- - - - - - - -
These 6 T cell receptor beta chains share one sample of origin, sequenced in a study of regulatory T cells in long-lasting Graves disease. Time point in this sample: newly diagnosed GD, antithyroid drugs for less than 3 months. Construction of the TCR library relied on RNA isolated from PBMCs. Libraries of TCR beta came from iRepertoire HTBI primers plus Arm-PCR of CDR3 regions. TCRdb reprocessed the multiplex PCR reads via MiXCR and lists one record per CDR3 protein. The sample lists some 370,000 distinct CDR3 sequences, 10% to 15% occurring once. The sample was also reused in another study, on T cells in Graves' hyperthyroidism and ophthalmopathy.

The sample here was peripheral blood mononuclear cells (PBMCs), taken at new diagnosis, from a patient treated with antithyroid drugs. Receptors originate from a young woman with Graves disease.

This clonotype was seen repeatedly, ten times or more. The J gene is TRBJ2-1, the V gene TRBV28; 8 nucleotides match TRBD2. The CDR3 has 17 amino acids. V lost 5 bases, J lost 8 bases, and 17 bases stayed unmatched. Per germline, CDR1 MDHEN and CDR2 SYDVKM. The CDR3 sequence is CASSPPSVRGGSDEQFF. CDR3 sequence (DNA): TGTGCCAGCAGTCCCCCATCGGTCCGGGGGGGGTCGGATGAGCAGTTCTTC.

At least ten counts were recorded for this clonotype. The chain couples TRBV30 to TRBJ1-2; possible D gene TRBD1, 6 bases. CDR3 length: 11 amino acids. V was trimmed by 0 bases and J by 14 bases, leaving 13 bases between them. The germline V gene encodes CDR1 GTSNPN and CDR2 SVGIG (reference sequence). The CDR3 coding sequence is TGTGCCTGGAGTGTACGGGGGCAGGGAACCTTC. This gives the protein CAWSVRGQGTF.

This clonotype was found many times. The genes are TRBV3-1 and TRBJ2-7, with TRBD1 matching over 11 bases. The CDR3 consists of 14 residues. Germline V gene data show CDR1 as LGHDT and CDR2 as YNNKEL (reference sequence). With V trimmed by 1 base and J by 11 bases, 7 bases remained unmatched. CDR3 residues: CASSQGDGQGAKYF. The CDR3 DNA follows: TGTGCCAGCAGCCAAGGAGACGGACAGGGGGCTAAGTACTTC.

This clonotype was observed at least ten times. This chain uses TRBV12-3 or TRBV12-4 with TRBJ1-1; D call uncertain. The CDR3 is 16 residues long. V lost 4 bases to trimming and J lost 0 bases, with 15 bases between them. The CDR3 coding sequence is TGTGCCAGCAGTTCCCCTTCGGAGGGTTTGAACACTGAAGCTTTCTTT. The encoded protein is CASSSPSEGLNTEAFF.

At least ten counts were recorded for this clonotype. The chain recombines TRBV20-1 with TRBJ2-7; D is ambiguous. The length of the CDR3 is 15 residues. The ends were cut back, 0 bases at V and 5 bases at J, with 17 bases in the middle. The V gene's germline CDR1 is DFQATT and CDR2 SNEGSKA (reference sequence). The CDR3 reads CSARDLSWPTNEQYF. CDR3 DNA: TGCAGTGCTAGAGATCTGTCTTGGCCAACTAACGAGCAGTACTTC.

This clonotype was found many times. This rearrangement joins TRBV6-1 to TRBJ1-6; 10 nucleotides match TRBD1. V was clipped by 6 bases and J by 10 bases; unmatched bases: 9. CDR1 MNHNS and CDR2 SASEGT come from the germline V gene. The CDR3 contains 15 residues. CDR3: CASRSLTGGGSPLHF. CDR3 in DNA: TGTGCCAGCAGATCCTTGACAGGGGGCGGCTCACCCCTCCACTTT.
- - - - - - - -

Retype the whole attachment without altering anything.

These 6 T cell receptor beta chains share one sample of origin, sequenced in a study of regulatory T cells in long-lasting Graves disease. Time point in this sample: newly diagnosed GD, antithyroid drugs for less than 3 months. Construction of the TCR library relied on RNA isolated from PBMCs. Libraries of TCR beta came from iRepertoire HTBI primers plus Arm-PCR of CDR3 regions. TCRdb reprocessed the multiplex PCR reads via MiXCR and lists one record per CDR3 protein. The sample lists some 370,000 distinct CDR3 sequences, 10% to 15% occurring once. The sample was also reused in another study, on T cells in Graves' hyperthyroidism and ophthalmopathy.

The sample here was peripheral blood mononuclear cells (PBMCs), taken at new diagnosis, from a patient treated with antithyroid drugs. Receptors originate from a young woman with Graves disease.

This clonotype was seen repeatedly, ten times or more. The J gene is TRBJ2-1, the V gene TRBV28; 8 nucleotides match TRBD2. The CDR3 has 17 amino acids. V lost 5 bases, J lost 8 bases, and 17 bases stayed unmatched. Per germline, CDR1 MDHEN and CDR2 SYDVKM. The CDR3 sequence is CASSPPSVRGGSDEQFF. CDR3 sequence (DNA): TGTGCCAGCAGTCCCCCATCGGTCCGGGGGGGGTCGGATGAGCAGTTCTTC.

At least ten counts were recorded for this clonotype. The chain couples TRBV30 to TRBJ1-2; possible D gene TRBD1, 6 bases. CDR3 length: 11 amino acids. V was trimmed by 0 bases and J by 14 bases, leaving 13 bases between them. The germline V gene encodes CDR1 GTSNPN and CDR2 SVGIG (reference sequence). The CDR3 coding sequence is TGTGCCTGGAGTGTACGGGGGCAGGGAACCTTC. This gives the protein CAWSVRGQGTF.

This clonotype was found many times. The genes are TRBV3-1 and TRBJ2-7, with TRBD1 matching over 11 bases. The CDR3 consists of 14 residues. Germline V gene data show CDR1 as LGHDT and CDR2 as YNNKEL (reference sequence). With V trimmed by 1 base and J by 11 bases, 7 bases remained unmatched. CDR3 residues: CASSQGDGQGAKYF. The CDR3 DNA follows: TGTGCCAGCAGCCAAGGAGACGGACAGGGGGCTAAGTACTTC.

This clonotype was observed at least ten times. This chain uses TRBV12-3 or TRBV12-4 with TRBJ1-1; D call uncertain. The CDR3 is 16 residues long. V lost 4 bases to trimming and J lost 0 bases, with 15 bases between them. The CDR3 coding sequence is TGTGCCAGCAGTTCCCCTTCGGAGGGTTTGAACACTGAAGCTTTCTTT. The encoded protein is CASSSPSEGLNTEAFF.

At least ten counts were recorded for this clonotype. The chain recombines TRBV20-1 with TRBJ2-7; D is ambiguous. The length of the CDR3 is 15 residues. The ends were cut back, 0 bases at V and 5 bases at J, with 17 bases in the middle. The V gene's germline CDR1 is DFQATT and CDR2 SNEGSKA (reference sequence). The CDR3 reads CSARDLSWPTNEQYF. CDR3 DNA: TGCAGTGCTAGAGATCTGTCTTGGCCAACTAACGAGCAGTACTTC.

This clonotype was found many times. This rearrangement joins TRBV6-1 to TRBJ1-6; 10 nucleotides match TRBD1. V was clipped by 6 bases and J by 10 bases; unmatched bases: 9. CDR1 MNHNS and CDR2 SASEGT come from the germline V gene. The CDR3 contains 15 residues. CDR3: CASRSLTGGGSPLHF. CDR3 in DNA: TGTGCCAGCAGATCCTTGACAGGGGGCGGCTCACCCCTCCACTTT.